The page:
The Menstrual Cycle (zooconcept.in)

Menstrual Cycle:

Discuss the role of hormones in menstrual Cycle? 

In this article we will discuss about the Menstrual Cycle: Ovarian Cycle & Uterine Cycle. 

Contents:

1.Ovarian Cycle

     *Follicular Phage

     *Ovulatory Phase

     *Luteal Phase

2.History of Uterus

3.Uterine Cycle

     *Proliferative phase

     *Secretory Phase

     *Menstrual Phase


    Menstrual Cycle


In human males, the formation and release of gametes is a continuous process, beginning at puberty and lasting throughout life. In contrast, human females show cyclic changes in ovulation and reproductive activities. The monthly changes in the secretion of female hormones and corresponding changes in the whole reproductive system occurs in a cyclic manner.. These rhythmical changes in the female sexual organ is called menstrual cycle. But it would be more appropriate to call it female sexual cycle. The menstrual cycle is of 28 days in duration but it may be as short as 20 days or as long as 45 days. This cycle includes an ovarian cycle and an uterine cycle which involves changes in ovary and uterus respectively. The gonadotrophin hormones such as the follicle stimulating hormone (FSH) and the luteinizing hormone (LH) secreted from the anterior lobe of pituitary regulate all the events in the menstrual cycle. The FSH and the LH are secreted at the age of 9-10 years which initiate monthly cycle at the age of 11-16 years.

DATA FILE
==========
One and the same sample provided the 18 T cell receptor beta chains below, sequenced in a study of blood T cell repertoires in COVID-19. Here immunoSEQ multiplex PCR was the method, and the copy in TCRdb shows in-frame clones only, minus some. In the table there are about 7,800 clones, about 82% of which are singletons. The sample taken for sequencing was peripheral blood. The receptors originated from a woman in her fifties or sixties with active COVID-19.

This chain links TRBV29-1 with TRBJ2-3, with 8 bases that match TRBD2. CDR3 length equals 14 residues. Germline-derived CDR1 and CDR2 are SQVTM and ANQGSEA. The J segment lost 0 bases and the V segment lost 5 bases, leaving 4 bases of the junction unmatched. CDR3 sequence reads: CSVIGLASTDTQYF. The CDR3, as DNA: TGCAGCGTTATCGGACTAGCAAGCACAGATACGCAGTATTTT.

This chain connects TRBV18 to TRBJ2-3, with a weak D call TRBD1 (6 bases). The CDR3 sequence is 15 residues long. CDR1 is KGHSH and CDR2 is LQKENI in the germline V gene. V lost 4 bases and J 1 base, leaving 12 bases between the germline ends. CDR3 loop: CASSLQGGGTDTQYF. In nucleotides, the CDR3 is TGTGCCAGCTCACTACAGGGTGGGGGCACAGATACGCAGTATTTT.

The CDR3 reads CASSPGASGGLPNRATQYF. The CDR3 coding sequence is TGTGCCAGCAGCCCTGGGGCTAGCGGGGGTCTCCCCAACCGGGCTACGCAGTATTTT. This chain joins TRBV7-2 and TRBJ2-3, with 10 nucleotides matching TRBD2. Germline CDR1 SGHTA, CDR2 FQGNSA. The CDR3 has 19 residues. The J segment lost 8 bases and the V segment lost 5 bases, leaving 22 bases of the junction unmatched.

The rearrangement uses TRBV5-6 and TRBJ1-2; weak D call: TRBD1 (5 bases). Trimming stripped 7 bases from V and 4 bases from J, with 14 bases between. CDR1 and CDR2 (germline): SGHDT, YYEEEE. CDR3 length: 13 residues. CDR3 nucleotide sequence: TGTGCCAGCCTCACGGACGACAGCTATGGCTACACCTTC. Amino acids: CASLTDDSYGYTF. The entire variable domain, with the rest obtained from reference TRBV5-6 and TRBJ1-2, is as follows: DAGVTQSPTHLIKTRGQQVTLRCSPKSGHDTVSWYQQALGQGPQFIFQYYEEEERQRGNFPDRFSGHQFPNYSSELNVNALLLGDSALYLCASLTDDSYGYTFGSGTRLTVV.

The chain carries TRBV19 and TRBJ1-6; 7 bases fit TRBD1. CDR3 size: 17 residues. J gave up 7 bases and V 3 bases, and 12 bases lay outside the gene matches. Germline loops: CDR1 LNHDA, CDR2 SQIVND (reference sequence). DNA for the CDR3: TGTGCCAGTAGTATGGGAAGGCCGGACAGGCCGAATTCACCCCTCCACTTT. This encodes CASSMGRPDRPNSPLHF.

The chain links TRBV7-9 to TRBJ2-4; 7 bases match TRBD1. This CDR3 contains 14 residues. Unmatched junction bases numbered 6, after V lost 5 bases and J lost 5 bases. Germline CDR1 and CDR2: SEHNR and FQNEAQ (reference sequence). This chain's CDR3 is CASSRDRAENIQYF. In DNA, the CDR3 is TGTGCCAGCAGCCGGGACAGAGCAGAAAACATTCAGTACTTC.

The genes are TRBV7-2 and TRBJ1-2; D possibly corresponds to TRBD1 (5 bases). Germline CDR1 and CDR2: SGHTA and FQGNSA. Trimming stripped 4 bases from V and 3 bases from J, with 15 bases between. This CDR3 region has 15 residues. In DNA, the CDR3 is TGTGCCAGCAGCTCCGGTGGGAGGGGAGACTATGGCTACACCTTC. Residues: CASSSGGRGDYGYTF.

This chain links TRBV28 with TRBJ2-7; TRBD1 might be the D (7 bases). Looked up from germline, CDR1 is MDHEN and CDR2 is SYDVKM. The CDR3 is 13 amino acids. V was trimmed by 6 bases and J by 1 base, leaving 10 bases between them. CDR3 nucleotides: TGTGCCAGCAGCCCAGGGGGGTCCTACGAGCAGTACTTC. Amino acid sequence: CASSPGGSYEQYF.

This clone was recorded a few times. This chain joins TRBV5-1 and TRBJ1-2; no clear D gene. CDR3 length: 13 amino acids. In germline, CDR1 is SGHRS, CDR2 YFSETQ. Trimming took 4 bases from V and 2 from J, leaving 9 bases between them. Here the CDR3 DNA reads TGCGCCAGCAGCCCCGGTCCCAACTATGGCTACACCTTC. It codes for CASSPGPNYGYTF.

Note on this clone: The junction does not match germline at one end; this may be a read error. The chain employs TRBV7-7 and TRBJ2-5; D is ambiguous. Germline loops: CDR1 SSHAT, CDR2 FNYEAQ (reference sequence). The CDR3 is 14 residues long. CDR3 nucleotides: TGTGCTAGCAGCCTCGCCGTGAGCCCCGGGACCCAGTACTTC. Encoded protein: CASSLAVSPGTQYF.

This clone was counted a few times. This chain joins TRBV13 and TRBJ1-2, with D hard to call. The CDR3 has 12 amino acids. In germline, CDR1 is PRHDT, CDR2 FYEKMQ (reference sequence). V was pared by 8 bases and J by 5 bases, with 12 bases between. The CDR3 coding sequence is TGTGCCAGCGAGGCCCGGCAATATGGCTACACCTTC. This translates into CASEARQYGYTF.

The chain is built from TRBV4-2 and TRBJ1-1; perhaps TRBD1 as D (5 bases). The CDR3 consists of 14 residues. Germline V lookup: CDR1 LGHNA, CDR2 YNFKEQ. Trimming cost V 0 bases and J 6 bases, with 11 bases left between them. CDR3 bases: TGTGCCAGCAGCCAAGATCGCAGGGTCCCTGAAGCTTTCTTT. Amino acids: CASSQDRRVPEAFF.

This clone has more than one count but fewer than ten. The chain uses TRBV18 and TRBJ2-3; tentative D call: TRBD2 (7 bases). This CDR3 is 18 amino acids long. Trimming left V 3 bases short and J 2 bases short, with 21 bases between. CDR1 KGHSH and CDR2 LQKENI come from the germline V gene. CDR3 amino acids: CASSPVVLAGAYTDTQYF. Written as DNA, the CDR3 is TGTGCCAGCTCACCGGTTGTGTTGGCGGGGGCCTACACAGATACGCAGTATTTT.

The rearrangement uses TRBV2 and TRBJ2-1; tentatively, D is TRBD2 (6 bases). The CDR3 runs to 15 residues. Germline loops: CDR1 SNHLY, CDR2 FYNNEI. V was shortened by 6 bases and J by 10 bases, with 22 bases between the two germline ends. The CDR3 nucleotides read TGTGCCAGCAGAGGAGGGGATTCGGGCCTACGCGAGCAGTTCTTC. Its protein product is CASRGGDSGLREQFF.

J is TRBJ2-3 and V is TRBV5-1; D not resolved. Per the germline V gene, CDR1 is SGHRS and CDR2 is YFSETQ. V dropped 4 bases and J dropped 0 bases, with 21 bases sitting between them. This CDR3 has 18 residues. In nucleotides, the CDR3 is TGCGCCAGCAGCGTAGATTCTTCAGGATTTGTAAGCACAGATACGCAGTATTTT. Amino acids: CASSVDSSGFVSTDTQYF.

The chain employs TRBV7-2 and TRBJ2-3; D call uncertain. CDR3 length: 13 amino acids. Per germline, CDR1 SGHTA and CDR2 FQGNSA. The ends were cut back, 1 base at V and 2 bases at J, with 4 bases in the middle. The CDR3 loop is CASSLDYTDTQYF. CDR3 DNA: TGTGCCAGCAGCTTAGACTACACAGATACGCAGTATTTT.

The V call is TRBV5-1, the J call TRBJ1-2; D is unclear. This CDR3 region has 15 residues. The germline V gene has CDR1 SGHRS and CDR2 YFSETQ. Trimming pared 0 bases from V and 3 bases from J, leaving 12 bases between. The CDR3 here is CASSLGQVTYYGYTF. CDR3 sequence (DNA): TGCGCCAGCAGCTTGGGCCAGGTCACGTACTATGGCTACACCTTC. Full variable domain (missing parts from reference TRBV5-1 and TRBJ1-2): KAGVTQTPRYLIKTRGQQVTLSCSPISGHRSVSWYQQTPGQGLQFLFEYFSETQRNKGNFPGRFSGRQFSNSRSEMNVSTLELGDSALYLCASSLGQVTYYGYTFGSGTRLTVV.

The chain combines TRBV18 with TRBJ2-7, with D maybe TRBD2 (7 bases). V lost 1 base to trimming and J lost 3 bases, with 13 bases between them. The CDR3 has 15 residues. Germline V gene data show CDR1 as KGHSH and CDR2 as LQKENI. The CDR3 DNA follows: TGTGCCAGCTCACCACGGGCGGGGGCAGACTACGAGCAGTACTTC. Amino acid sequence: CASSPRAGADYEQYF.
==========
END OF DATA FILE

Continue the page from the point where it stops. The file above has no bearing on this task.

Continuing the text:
The unset of sexual cycle is called puberty or menarch. The fertile life extends upto 45-50 years and then becomes irregular and finally stops. This is called menopause.

Ovarian cycle:

It consists of three phages: (i) follicular phage, (ii) ovulatory phase and (iii) luteal phase.

Follicular phase :

The follicular phase in characterized by the following events.

(i) Two to three fold enlargement of the ovum.

(ii) Growth of additional layers of granulosa cells and the development of primary follicle.

(iii) Growth of 6 to 12 primary follicles per month under the influence of FSH and LH.

(iv) Formation of theca externa and theca interna around the granulosa layer.

(v) Secretion of a fluid by the granulosa cells and formation of a fluid-filled cavity called antrum.

(vi) Further growth of the follicle and enlargement of the ovum to form cumulus oophorus.

(vii) Progressive growth of a single follicular cell faster than others and secretion of estrogen by the follicular cells.

(viii) The growth of the enlarged follicle and its maturation.

Ovulatory phase:

(i) Ovulatory phase begins after the formation of a matured follicle called Graafian follicle.

(ii) Swelling of the outer wall of the matured follicle under the influence of LH to form a protruding nipple-like body called stigma.

(iii) Loss of folliculer fluid through the stigma.

(iv) Rupture of stigma and release of the ovum in a mass of fluid.

(v) In women with a normal 28 days of female sexual cycle, ovulation occurs on the 14th day after the beginning of menstruation.

Luteal phase (progestational phase):

  • The luteal phase begins immediately after the expulsion of the ovum.
  • The granulosa and the theca interna cells change into specialized luteal cells.
  • Next, the luteal cells become enlarged and filled with lipid material. This is called luteinization and the mass of developed cells together form corpus luteum.
  • The corpus luteum becomes fully developed under the influence of LH i.e., luteinizing hormone or yellowing hormone.